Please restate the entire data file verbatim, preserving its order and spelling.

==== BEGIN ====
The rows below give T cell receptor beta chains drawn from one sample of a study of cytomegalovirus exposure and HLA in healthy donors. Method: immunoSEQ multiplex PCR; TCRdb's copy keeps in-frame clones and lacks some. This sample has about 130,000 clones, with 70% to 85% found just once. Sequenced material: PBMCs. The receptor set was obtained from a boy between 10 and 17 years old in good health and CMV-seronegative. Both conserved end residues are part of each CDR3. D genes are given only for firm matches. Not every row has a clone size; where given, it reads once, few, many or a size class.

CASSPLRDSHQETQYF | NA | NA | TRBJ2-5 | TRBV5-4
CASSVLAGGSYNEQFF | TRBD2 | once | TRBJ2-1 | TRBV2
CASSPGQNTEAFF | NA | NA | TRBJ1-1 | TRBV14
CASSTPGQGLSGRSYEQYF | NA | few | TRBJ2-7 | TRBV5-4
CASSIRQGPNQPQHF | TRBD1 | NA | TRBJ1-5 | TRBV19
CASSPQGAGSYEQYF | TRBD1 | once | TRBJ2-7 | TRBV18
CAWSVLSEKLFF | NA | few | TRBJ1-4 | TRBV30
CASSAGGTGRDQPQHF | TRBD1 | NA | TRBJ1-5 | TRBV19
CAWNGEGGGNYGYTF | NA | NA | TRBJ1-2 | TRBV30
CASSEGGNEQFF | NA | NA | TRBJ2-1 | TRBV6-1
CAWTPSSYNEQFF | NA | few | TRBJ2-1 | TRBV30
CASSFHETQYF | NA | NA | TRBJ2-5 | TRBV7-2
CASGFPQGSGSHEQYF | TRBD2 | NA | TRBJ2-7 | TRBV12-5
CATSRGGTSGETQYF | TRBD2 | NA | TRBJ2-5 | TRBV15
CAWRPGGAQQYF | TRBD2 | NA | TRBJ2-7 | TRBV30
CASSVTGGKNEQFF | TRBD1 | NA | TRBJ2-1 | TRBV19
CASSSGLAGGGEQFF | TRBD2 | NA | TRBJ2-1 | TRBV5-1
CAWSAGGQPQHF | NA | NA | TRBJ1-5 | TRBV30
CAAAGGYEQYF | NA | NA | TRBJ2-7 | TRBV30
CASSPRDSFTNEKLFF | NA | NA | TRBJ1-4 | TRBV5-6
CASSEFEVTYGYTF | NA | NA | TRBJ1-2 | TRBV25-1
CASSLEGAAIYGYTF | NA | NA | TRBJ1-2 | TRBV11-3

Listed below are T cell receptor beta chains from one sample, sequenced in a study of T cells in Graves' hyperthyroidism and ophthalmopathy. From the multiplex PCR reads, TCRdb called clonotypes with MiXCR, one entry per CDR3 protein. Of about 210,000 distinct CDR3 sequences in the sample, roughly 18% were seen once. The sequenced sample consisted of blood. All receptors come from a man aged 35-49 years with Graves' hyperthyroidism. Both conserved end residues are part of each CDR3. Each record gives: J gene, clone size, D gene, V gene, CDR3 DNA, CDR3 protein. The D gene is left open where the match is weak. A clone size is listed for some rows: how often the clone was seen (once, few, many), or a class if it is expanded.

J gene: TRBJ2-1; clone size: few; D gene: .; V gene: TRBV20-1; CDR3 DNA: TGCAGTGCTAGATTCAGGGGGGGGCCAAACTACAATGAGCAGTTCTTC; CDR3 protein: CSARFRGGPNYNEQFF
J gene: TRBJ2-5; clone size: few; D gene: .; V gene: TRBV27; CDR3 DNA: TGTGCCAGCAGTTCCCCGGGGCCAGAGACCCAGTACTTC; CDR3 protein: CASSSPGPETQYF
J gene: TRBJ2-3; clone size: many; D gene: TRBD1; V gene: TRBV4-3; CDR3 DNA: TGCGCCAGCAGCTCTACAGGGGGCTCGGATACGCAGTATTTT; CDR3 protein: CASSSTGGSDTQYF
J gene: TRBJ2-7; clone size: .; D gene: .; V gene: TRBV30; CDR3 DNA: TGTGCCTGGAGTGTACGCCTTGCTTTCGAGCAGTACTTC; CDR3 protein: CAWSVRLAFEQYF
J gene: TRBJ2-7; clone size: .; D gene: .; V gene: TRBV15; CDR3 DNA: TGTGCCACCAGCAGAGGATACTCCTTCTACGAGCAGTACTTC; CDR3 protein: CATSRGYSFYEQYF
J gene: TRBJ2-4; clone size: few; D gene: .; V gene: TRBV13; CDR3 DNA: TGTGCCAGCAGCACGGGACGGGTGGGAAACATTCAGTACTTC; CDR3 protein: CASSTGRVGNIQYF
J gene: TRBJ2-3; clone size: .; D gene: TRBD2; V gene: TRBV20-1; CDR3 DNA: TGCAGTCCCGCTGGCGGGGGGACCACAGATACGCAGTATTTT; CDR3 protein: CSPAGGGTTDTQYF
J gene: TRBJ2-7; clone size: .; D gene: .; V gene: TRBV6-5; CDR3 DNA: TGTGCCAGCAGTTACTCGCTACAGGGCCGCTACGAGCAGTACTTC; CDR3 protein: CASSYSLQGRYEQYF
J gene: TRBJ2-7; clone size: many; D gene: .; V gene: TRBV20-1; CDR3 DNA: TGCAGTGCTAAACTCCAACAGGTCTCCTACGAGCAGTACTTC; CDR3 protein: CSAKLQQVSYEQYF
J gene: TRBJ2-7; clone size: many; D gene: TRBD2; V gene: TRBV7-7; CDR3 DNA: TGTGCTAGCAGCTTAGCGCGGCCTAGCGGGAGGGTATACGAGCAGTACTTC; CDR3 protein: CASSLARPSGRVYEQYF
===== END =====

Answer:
The rows below give T cell receptor beta chains drawn from one sample of a study of cytomegalovirus exposure and HLA in healthy donors. Method: immunoSEQ multiplex PCR; TCRdb's copy keeps in-frame clones and lacks some. This sample has about 130,000 clones, with 70% to 85% found just once. Sequenced material: PBMCs. The receptor set was obtained from a boy between 10 and 17 years old in good health and CMV-seronegative. Both conserved end residues are part of each CDR3. D genes are given only for firm matches. Not every row has a clone size; where given, it reads once, few, many or a size class.

CASSPLRDSHQETQYF | NA | NA | TRBJ2-5 | TRBV5-4
CASSVLAGGSYNEQFF | TRBD2 | once | TRBJ2-1 | TRBV2
CASSPGQNTEAFF | NA | NA | TRBJ1-1 | TRBV14
CASSTPGQGLSGRSYEQYF | NA | few | TRBJ2-7 | TRBV5-4
CASSIRQGPNQPQHF | TRBD1 | NA | TRBJ1-5 | TRBV19
CASSPQGAGSYEQYF | TRBD1 | once | TRBJ2-7 | TRBV18
CAWSVLSEKLFF | NA | few | TRBJ1-4 | TRBV30
CASSAGGTGRDQPQHF | TRBD1 | NA | TRBJ1-5 | TRBV19
CAWNGEGGGNYGYTF | NA | NA | TRBJ1-2 | TRBV30
CASSEGGNEQFF | NA | NA | TRBJ2-1 | TRBV6-1
CAWTPSSYNEQFF | NA | few | TRBJ2-1 | TRBV30
CASSFHETQYF | NA | NA | TRBJ2-5 | TRBV7-2
CASGFPQGSGSHEQYF | TRBD2 | NA | TRBJ2-7 | TRBV12-5
CATSRGGTSGETQYF | TRBD2 | NA | TRBJ2-5 | TRBV15
CAWRPGGAQQYF | TRBD2 | NA | TRBJ2-7 | TRBV30
CASSVTGGKNEQFF | TRBD1 | NA | TRBJ2-1 | TRBV19
CASSSGLAGGGEQFF | TRBD2 | NA | TRBJ2-1 | TRBV5-1
CAWSAGGQPQHF | NA | NA | TRBJ1-5 | TRBV30
CAAAGGYEQYF | NA | NA | TRBJ2-7 | TRBV30
CASSPRDSFTNEKLFF | NA | NA | TRBJ1-4 | TRBV5-6
CASSEFEVTYGYTF | NA | NA | TRBJ1-2 | TRBV25-1
CASSLEGAAIYGYTF | NA | NA | TRBJ1-2 | TRBV11-3

Listed below are T cell receptor beta chains from one sample, sequenced in a study of T cells in Graves' hyperthyroidism and ophthalmopathy. From the multiplex PCR reads, TCRdb called clonotypes with MiXCR, one entry per CDR3 protein. Of about 210,000 distinct CDR3 sequences in the sample, roughly 18% were seen once. The sequenced sample consisted of blood. All receptors come from a man aged 35-49 years with Graves' hyperthyroidism. Both conserved end residues are part of each CDR3. Each record gives: J gene, clone size, D gene, V gene, CDR3 DNA, CDR3 protein. The D gene is left open where the match is weak. A clone size is listed for some rows: how often the clone was seen (once, few, many), or a class if it is expanded.

J gene: TRBJ2-1; clone size: few; D gene: .; V gene: TRBV20-1; CDR3 DNA: TGCAGTGCTAGATTCAGGGGGGGGCCAAACTACAATGAGCAGTTCTTC; CDR3 protein: CSARFRGGPNYNEQFF
J gene: TRBJ2-5; clone size: few; D gene: .; V gene: TRBV27; CDR3 DNA: TGTGCCAGCAGTTCCCCGGGGCCAGAGACCCAGTACTTC; CDR3 protein: CASSSPGPETQYF
J gene: TRBJ2-3; clone size: many; D gene: TRBD1; V gene: TRBV4-3; CDR3 DNA: TGCGCCAGCAGCTCTACAGGGGGCTCGGATACGCAGTATTTT; CDR3 protein: CASSSTGGSDTQYF
J gene: TRBJ2-7; clone size: .; D gene: .; V gene: TRBV30; CDR3 DNA: TGTGCCTGGAGTGTACGCCTTGCTTTCGAGCAGTACTTC; CDR3 protein: CAWSVRLAFEQYF
J gene: TRBJ2-7; clone size: .; D gene: .; V gene: TRBV15; CDR3 DNA: TGTGCCACCAGCAGAGGATACTCCTTCTACGAGCAGTACTTC; CDR3 protein: CATSRGYSFYEQYF
J gene: TRBJ2-4; clone size: few; D gene: .; V gene: TRBV13; CDR3 DNA: TGTGCCAGCAGCACGGGACGGGTGGGAAACATTCAGTACTTC; CDR3 protein: CASSTGRVGNIQYF
J gene: TRBJ2-3; clone size: .; D gene: TRBD2; V gene: TRBV20-1; CDR3 DNA: TGCAGTCCCGCTGGCGGGGGGACCACAGATACGCAGTATTTT; CDR3 protein: CSPAGGGTTDTQYF
J gene: TRBJ2-7; clone size: .; D gene: .; V gene: TRBV6-5; CDR3 DNA: TGTGCCAGCAGTTACTCGCTACAGGGCCGCTACGAGCAGTACTTC; CDR3 protein: CASSYSLQGRYEQYF
J gene: TRBJ2-7; clone size: many; D gene: .; V gene: TRBV20-1; CDR3 DNA: TGCAGTGCTAAACTCCAACAGGTCTCCTACGAGCAGTACTTC; CDR3 protein: CSAKLQQVSYEQYF
J gene: TRBJ2-7; clone size: many; D gene: TRBD2; V gene: TRBV7-7; CDR3 DNA: TGTGCTAGCAGCTTAGCGCGGCCTAGCGGGAGGGTATACGAGCAGTACTTC; CDR3 protein: CASSLARPSGRVYEQYF